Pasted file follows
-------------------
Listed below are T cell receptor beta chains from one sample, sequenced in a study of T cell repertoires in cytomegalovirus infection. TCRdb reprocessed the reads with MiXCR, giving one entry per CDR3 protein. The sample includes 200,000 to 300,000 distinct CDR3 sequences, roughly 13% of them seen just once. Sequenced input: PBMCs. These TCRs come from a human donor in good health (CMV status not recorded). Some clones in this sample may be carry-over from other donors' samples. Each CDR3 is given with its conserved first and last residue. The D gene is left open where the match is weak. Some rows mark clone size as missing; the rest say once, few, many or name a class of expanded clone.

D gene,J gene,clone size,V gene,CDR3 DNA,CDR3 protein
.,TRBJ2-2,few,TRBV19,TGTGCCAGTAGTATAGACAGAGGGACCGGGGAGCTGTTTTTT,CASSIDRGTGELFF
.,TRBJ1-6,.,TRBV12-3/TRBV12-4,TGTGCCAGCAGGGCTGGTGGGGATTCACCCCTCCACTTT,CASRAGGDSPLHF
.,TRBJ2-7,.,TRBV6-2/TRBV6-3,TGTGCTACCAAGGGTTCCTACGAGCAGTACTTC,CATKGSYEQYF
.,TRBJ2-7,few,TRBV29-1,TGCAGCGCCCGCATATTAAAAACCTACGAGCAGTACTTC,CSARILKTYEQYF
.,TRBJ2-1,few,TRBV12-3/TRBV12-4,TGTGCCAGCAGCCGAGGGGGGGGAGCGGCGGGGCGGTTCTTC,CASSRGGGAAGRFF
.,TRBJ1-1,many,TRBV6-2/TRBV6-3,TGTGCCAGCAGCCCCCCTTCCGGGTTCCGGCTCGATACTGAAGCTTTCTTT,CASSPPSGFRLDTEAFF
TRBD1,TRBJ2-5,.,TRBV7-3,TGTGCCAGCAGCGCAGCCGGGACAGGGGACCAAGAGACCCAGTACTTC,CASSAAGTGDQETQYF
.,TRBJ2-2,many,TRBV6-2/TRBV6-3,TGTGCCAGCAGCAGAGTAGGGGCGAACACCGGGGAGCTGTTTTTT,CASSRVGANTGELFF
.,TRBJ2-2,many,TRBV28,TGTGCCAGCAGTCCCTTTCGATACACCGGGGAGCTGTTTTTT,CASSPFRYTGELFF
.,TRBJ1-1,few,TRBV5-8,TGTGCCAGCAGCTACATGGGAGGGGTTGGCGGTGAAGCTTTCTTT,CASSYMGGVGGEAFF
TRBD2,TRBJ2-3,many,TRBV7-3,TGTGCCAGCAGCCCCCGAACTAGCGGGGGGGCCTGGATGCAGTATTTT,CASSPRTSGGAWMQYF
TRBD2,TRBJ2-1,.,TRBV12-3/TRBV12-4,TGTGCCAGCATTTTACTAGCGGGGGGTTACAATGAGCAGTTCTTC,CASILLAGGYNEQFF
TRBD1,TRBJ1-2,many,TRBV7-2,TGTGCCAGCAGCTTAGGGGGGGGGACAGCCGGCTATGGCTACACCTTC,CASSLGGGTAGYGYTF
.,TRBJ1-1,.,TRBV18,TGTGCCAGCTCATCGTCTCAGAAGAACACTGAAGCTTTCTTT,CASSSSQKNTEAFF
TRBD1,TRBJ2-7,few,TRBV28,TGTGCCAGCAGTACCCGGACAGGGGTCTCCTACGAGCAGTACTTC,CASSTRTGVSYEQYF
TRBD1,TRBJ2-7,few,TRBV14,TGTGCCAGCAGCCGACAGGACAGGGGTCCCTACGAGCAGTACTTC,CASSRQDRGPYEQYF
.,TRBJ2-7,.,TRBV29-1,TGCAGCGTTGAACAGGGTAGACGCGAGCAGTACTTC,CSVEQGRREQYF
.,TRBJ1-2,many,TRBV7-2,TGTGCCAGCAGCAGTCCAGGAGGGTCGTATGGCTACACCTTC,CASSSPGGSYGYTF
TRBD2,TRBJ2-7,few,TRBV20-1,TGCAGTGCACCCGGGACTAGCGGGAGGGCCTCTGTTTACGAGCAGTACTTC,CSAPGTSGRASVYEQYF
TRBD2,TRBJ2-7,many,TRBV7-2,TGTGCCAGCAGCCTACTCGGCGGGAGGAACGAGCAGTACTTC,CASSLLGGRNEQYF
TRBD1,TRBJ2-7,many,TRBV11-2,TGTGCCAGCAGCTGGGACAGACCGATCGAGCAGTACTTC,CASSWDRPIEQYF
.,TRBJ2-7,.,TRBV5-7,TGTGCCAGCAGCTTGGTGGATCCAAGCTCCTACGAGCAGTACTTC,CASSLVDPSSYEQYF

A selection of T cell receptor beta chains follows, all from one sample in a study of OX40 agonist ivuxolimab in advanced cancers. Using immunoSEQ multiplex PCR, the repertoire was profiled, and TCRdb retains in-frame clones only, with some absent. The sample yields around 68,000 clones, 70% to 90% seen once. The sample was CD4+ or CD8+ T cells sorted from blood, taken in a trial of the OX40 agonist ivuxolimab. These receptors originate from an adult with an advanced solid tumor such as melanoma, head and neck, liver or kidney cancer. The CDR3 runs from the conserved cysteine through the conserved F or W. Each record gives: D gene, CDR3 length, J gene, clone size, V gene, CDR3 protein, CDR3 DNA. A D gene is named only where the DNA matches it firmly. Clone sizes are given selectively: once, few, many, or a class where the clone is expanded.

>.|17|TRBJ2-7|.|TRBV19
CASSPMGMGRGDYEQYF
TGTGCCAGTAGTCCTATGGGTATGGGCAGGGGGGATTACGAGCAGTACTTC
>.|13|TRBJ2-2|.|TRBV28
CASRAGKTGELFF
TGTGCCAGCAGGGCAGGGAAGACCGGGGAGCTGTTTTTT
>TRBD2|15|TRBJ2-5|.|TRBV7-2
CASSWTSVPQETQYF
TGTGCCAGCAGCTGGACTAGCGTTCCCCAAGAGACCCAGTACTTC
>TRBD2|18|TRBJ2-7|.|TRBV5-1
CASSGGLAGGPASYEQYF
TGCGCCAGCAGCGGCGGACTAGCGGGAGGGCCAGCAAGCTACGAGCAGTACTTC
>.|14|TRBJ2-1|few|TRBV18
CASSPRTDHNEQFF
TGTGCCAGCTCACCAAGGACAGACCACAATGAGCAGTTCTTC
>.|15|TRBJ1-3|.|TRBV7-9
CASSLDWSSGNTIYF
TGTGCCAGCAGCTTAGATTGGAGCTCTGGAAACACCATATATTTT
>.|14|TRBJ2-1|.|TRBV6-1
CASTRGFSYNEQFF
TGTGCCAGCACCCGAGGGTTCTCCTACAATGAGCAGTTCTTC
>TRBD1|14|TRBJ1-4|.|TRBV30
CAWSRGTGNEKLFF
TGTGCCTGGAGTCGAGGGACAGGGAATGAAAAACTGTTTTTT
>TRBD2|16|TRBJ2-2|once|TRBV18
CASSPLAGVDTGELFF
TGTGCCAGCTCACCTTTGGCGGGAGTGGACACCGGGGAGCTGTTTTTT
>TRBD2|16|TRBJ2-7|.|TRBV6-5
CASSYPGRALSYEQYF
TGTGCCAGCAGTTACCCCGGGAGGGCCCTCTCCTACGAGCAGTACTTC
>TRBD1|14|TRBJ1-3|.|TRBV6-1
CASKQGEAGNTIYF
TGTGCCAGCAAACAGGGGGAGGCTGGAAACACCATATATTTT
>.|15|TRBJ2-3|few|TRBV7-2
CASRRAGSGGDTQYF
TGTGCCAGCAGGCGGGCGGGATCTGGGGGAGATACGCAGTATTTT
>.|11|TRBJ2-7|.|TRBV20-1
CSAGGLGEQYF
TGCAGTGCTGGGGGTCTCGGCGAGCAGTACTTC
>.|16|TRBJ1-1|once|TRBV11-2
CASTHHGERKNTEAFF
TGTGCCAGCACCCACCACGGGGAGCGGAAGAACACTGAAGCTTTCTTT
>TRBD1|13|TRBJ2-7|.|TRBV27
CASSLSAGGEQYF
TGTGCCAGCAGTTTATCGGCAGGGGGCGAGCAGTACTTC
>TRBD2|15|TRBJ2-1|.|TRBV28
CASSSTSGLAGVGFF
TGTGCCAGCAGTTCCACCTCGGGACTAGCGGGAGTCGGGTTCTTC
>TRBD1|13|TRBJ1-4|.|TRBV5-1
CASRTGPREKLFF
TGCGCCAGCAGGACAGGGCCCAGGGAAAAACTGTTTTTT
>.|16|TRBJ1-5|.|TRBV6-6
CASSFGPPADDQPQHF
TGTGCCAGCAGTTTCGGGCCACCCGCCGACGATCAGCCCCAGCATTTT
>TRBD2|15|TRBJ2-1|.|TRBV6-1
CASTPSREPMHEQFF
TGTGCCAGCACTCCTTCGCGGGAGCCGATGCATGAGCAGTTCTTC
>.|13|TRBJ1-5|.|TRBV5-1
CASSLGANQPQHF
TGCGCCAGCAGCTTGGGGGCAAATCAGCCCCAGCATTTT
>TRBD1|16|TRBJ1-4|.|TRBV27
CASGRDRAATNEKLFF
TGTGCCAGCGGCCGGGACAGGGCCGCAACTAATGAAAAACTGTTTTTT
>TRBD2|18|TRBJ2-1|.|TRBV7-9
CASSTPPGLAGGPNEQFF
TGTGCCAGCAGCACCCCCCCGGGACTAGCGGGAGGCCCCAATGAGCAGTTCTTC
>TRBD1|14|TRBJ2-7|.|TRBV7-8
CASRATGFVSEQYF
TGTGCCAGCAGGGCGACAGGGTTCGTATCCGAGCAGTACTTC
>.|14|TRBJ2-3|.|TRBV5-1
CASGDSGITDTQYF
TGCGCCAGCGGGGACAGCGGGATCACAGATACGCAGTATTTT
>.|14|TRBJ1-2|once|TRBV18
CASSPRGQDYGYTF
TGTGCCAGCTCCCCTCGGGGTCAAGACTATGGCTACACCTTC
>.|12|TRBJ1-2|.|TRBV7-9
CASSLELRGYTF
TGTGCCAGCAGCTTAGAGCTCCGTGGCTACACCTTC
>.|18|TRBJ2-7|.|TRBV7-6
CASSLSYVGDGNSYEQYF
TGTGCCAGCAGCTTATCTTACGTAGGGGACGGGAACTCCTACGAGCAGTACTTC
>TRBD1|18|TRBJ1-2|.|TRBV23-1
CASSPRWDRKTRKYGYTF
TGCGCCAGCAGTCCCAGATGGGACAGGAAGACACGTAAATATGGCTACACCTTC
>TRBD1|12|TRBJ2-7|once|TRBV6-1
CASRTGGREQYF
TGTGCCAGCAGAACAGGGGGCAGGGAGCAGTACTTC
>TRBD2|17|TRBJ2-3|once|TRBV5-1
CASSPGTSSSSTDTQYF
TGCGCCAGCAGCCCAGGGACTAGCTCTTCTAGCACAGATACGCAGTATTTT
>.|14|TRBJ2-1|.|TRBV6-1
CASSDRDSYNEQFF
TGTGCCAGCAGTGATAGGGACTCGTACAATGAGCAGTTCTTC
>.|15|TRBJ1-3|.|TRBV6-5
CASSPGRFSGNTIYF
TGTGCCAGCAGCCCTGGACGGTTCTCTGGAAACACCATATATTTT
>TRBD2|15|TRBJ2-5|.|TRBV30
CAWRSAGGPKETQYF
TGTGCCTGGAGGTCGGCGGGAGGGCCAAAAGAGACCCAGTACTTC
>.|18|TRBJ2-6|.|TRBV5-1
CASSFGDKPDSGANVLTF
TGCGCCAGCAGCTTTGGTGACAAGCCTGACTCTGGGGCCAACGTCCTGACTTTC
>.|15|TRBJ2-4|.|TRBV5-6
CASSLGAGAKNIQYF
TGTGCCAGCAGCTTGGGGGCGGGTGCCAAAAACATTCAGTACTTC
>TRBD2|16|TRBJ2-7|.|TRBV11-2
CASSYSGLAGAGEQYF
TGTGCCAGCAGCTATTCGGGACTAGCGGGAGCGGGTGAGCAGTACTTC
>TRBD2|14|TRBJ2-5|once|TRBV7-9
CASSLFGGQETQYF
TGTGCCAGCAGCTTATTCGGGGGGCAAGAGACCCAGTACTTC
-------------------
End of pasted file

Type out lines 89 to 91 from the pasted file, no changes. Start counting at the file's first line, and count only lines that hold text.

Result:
>TRBD2|18|TRBJ2-1|.|TRBV7-9
CASSTPPGLAGGPNEQFF
TGTGCCAGCAGCACCCCCCCGGGACTAGCGGGAGGCCCCAATGAGCAGTTCTTC